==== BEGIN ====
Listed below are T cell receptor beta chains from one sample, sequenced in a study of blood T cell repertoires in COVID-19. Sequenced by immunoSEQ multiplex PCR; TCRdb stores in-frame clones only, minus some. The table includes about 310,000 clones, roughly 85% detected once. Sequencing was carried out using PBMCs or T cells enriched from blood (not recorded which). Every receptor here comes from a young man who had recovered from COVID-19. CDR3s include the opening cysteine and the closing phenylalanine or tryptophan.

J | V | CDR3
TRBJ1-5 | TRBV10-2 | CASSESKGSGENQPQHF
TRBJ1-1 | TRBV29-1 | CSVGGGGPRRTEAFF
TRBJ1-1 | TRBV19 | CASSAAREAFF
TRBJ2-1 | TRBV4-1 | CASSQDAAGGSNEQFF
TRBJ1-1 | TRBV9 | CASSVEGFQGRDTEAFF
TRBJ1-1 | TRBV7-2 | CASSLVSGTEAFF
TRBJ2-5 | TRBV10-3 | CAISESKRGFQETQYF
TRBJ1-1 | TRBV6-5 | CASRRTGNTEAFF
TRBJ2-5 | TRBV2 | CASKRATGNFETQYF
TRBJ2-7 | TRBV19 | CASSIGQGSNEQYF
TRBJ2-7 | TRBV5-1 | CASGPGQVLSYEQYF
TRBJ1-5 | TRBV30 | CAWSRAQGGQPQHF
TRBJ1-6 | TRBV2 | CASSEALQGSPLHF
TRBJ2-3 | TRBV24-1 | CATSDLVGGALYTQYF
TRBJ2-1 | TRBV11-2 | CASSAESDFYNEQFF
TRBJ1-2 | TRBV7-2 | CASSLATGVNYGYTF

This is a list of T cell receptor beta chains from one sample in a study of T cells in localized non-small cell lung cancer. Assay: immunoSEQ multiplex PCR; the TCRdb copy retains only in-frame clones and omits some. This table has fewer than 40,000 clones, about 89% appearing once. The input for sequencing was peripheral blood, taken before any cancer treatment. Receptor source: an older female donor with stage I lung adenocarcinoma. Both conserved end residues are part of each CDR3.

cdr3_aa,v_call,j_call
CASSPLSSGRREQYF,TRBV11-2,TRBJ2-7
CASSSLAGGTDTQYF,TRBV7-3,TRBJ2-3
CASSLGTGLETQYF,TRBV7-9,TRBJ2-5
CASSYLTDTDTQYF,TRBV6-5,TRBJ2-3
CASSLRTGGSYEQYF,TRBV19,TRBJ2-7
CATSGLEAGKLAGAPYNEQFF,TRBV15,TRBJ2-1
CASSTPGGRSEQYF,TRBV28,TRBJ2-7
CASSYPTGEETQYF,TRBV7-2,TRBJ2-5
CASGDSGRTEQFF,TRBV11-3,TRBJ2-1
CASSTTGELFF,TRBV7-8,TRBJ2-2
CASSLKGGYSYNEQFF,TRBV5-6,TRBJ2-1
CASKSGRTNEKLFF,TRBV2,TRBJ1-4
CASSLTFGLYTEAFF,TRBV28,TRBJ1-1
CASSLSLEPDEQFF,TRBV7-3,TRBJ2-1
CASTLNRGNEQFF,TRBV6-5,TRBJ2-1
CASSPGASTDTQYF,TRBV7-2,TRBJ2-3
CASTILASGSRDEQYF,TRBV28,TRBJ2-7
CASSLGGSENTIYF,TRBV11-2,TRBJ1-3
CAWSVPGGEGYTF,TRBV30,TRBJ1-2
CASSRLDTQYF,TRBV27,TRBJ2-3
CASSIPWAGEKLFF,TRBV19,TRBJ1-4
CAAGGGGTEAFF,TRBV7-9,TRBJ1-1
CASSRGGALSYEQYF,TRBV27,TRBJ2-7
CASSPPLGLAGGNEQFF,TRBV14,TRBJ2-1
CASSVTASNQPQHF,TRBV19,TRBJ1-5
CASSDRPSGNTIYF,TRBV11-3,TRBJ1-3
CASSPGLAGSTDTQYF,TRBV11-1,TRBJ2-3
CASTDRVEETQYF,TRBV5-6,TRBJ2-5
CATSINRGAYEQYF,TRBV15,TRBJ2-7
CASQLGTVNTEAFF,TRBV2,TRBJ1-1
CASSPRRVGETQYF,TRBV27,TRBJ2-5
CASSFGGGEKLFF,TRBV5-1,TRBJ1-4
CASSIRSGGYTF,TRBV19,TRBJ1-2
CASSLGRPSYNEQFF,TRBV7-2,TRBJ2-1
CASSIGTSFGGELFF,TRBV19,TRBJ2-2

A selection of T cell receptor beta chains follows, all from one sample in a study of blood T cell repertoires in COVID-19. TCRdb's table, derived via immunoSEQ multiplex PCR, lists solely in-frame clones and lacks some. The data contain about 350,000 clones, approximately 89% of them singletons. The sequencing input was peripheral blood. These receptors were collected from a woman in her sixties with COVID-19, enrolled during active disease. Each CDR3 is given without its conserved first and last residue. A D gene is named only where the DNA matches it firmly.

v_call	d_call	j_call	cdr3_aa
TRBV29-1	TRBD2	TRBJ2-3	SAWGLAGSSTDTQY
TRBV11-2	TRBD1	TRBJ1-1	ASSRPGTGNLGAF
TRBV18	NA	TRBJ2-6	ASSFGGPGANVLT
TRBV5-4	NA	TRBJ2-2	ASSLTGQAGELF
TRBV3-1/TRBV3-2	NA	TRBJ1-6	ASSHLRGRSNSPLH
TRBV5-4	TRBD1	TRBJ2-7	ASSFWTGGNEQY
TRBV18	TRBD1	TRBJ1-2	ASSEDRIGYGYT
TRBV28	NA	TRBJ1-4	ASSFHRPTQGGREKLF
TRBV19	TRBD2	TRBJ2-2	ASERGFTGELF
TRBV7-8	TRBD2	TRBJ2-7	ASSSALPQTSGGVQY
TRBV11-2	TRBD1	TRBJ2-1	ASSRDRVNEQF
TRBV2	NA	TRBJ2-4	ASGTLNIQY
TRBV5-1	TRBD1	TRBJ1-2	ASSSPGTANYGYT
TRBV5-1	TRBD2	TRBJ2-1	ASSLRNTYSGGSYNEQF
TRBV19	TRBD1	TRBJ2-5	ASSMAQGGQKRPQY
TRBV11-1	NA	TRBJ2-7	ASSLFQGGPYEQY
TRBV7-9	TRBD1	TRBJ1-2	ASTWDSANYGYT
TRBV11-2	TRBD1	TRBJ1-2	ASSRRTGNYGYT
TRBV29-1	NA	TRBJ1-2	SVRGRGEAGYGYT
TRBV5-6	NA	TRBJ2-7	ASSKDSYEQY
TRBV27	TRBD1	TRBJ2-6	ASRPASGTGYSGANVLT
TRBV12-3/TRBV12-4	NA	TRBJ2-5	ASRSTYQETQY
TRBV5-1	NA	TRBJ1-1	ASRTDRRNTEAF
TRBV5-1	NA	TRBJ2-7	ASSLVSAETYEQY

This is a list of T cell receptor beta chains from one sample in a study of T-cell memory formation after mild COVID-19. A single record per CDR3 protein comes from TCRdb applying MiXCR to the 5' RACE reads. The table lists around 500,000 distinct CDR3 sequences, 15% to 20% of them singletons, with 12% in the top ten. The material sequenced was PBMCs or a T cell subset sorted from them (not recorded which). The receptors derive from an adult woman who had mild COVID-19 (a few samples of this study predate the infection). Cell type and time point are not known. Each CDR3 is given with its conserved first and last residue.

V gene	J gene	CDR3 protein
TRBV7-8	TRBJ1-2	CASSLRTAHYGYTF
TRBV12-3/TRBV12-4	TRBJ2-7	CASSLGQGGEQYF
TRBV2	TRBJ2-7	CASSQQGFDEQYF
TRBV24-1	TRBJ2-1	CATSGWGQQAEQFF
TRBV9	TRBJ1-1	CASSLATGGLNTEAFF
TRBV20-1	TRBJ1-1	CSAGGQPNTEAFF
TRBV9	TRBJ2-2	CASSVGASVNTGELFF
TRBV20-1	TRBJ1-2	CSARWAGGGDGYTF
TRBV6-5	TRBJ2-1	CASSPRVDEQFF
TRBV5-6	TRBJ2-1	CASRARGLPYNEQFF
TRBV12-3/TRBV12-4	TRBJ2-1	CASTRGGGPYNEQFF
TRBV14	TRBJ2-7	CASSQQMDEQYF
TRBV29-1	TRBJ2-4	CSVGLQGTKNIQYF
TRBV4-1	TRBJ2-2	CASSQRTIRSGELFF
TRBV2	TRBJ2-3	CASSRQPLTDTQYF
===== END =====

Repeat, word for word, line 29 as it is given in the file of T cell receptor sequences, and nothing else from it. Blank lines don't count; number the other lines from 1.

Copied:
CASGDSGRTEQFF,TRBV11-3,TRBJ2-1